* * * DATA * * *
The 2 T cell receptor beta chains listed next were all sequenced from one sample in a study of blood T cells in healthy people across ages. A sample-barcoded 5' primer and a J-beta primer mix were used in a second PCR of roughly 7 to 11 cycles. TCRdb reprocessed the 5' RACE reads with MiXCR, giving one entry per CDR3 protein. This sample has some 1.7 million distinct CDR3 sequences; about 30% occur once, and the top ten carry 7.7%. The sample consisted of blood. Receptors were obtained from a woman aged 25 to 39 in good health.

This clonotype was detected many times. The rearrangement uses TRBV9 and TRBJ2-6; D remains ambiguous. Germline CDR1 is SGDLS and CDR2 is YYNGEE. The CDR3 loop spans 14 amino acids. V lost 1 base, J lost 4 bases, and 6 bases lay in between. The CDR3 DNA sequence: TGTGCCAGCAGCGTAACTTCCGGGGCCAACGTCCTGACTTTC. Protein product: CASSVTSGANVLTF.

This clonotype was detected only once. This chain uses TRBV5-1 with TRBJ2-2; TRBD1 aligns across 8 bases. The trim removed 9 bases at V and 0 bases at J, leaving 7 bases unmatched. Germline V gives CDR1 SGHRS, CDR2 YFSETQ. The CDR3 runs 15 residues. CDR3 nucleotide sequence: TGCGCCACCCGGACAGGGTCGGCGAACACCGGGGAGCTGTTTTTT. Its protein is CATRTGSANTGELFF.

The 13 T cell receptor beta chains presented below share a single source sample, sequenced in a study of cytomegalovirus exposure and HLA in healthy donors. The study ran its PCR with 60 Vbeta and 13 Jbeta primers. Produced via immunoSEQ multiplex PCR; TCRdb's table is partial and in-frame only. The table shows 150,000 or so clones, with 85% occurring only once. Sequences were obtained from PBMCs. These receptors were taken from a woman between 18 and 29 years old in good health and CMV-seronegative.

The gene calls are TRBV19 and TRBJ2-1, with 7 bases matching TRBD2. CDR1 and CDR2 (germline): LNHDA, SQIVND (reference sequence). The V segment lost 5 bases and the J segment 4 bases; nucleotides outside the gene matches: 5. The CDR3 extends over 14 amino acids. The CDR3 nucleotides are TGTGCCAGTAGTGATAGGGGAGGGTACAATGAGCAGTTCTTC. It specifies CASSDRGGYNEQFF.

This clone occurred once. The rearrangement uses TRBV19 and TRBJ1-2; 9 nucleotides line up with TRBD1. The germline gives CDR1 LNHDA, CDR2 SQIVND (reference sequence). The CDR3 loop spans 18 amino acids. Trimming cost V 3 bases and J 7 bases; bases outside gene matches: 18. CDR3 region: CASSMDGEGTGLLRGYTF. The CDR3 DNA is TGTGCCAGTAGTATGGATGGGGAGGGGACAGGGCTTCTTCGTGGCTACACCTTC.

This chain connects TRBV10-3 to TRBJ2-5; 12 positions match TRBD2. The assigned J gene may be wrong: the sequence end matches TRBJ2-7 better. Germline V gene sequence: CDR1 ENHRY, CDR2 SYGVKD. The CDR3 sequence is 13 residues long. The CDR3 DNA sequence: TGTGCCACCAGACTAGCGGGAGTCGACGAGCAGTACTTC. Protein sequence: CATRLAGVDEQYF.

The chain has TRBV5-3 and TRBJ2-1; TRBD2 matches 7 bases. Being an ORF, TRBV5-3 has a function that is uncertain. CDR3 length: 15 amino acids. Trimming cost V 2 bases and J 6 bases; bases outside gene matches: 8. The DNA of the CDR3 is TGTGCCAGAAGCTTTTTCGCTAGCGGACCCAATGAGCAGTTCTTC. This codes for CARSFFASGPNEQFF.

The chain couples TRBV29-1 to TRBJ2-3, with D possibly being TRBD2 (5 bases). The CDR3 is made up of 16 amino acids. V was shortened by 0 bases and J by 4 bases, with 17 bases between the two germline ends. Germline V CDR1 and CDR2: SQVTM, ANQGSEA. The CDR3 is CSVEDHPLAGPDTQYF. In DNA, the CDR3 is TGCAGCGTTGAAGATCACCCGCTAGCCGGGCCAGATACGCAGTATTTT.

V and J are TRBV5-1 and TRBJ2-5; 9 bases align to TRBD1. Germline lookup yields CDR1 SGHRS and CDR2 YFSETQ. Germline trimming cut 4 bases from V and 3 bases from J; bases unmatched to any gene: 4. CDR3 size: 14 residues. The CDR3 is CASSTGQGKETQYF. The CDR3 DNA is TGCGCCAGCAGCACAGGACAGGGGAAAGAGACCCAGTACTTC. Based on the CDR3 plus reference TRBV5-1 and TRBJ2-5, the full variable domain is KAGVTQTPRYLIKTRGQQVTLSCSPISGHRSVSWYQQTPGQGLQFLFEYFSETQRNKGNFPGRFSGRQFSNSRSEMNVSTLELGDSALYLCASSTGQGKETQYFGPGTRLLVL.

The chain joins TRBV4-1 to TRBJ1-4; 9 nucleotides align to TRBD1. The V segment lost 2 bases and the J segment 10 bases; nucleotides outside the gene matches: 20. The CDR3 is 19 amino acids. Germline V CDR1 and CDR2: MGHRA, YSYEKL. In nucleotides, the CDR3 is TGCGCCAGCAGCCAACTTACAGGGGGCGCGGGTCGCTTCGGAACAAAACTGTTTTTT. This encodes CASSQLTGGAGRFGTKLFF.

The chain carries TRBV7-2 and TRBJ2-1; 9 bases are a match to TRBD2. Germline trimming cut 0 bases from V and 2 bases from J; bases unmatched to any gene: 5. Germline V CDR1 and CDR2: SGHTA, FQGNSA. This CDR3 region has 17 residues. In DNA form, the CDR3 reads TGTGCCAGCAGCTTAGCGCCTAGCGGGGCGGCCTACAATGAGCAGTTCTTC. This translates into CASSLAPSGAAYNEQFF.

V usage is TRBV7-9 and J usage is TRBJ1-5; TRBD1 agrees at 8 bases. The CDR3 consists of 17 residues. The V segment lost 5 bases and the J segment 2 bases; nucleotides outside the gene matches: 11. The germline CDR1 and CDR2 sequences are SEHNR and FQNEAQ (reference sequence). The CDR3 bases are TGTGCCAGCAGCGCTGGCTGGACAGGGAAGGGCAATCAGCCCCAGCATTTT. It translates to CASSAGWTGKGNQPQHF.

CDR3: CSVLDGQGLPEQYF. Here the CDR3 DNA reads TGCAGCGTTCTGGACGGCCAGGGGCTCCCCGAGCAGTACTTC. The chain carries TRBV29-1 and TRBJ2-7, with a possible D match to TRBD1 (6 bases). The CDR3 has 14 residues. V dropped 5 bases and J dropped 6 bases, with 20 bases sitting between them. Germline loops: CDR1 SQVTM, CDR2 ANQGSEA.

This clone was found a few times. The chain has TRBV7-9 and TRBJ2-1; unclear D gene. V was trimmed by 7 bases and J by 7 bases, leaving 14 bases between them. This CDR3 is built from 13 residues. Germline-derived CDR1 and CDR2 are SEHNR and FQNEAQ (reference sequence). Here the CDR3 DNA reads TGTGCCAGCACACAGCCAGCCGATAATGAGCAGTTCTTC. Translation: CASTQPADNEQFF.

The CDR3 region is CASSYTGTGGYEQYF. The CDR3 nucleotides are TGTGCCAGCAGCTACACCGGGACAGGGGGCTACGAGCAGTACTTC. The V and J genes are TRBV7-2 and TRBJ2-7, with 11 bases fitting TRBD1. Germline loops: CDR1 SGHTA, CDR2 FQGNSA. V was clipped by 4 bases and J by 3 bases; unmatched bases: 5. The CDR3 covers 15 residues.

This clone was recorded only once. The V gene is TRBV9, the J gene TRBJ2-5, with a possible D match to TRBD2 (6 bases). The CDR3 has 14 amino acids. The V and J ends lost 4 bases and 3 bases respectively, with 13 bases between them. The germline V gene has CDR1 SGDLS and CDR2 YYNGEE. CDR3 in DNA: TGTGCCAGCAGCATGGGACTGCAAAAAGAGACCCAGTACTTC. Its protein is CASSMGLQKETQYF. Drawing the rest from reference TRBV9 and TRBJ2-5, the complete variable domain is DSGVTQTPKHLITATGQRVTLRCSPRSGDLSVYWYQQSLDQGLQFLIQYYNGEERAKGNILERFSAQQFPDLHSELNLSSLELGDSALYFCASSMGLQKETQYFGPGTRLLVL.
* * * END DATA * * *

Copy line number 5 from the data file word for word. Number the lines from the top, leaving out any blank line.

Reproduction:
The gene calls are TRBV19 and TRBJ2-1, with 7 bases matching TRBD2. CDR1 and CDR2 (germline): LNHDA, SQIVND (reference sequence). The V segment lost 5 bases and the J segment 4 bases; nucleotides outside the gene matches: 5. The CDR3 extends over 14 amino acids. The CDR3 nucleotides are TGTGCCAGTAGTGATAGGGGAGGGTACAATGAGCAGTTCTTC. It specifies CASSDRGGYNEQFF.